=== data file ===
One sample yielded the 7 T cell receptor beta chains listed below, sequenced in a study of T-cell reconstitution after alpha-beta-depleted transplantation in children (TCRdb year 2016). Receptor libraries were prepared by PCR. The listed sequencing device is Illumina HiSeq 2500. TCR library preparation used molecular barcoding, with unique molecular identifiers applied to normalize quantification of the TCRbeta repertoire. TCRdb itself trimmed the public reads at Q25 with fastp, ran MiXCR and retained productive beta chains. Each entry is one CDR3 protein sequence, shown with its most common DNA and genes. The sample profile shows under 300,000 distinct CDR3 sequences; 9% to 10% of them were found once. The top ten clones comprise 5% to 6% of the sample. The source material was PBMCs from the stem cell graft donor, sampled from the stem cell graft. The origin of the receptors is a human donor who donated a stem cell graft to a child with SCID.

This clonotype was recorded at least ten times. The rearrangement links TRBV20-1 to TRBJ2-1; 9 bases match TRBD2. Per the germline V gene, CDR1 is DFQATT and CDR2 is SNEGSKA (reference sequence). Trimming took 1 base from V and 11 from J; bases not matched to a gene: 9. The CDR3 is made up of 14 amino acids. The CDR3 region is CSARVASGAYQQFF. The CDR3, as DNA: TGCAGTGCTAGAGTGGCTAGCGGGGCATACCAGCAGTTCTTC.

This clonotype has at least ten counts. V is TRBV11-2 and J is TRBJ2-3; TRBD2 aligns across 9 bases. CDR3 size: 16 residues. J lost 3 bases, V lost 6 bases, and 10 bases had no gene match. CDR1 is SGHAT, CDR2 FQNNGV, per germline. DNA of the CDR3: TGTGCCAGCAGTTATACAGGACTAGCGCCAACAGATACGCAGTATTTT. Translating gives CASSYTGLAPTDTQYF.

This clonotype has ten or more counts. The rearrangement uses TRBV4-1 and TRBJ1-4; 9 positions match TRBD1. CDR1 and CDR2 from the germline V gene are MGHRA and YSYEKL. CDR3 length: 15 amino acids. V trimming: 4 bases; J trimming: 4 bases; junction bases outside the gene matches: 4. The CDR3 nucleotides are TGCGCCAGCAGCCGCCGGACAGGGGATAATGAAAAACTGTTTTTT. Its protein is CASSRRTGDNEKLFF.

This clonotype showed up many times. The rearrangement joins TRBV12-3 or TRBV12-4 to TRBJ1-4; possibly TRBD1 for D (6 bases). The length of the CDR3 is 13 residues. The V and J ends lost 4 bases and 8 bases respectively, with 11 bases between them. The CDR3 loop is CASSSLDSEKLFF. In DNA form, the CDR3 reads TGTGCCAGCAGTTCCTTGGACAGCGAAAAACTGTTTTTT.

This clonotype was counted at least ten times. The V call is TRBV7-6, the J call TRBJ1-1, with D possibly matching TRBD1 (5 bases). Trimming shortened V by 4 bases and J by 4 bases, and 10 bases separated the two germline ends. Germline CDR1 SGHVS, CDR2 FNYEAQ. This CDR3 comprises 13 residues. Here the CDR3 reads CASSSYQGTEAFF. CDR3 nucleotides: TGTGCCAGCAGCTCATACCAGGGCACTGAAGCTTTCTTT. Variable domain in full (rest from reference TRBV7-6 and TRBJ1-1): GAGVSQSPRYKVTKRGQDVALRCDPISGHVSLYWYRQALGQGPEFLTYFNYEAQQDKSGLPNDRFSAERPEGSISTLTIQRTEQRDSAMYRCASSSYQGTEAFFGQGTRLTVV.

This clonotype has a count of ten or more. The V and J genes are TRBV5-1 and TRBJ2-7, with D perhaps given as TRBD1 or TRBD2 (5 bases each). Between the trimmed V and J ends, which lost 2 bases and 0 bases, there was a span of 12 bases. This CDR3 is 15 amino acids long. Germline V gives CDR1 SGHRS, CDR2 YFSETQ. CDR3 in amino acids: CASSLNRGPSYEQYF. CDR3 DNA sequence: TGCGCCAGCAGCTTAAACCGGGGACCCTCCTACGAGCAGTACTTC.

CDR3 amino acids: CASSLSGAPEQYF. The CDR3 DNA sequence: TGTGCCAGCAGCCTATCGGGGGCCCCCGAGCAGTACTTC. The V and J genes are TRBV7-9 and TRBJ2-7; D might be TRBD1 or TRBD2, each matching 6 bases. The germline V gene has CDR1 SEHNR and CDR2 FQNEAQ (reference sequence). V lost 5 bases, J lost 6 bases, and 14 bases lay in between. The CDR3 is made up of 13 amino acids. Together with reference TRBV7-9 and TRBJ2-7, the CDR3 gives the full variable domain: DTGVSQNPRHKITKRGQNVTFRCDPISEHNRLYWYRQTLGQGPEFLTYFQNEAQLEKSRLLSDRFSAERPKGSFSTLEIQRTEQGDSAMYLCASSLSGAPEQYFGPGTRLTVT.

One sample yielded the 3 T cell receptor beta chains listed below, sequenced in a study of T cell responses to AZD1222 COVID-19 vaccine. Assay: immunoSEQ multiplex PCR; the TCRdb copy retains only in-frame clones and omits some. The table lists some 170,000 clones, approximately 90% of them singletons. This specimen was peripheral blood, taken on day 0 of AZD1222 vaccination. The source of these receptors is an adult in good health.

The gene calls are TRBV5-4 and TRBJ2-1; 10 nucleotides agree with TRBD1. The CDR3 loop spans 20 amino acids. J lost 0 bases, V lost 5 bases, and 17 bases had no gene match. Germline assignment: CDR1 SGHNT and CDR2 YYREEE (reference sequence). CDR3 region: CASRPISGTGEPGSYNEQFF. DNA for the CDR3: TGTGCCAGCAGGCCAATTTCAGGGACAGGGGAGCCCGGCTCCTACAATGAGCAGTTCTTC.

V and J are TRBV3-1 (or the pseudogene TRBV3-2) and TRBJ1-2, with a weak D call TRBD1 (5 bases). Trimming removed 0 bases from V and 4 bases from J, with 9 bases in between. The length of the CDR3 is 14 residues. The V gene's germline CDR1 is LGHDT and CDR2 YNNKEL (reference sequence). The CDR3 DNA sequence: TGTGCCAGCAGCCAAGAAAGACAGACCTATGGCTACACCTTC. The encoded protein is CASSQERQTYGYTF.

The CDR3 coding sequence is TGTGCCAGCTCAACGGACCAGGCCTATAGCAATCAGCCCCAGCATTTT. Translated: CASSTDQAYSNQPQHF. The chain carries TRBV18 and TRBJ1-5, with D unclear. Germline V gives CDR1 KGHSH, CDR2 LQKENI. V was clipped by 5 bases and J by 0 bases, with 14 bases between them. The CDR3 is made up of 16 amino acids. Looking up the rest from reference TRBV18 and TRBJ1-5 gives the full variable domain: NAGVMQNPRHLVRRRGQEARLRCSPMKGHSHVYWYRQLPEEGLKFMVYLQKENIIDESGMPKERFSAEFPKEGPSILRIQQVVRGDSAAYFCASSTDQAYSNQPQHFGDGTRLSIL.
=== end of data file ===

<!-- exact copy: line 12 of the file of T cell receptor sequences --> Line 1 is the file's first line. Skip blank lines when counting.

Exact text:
The CDR3 coding sequence is TGTGCCAGCTCAACGGACCAGGCCTATAGCAATCAGCCCCAGCATTTT. Translated: CASSTDQAYSNQPQHF. The chain carries TRBV18 and TRBJ1-5, with D unclear. Germline V gives CDR1 KGHSH, CDR2 LQKENI. V was clipped by 5 bases and J by 0 bases, with 14 bases between them. The CDR3 is made up of 16 amino acids. Looking up the rest from reference TRBV18 and TRBJ1-5 gives the full variable domain: NAGVMQNPRHLVRRRGQEARLRCSPMKGHSHVYWYRQLPEEGLKFMVYLQKENIIDESGMPKERFSAEFPKEGPSILRIQQVVRGDSAAYFCASSTDQAYSNQPQHFGDGTRLSIL.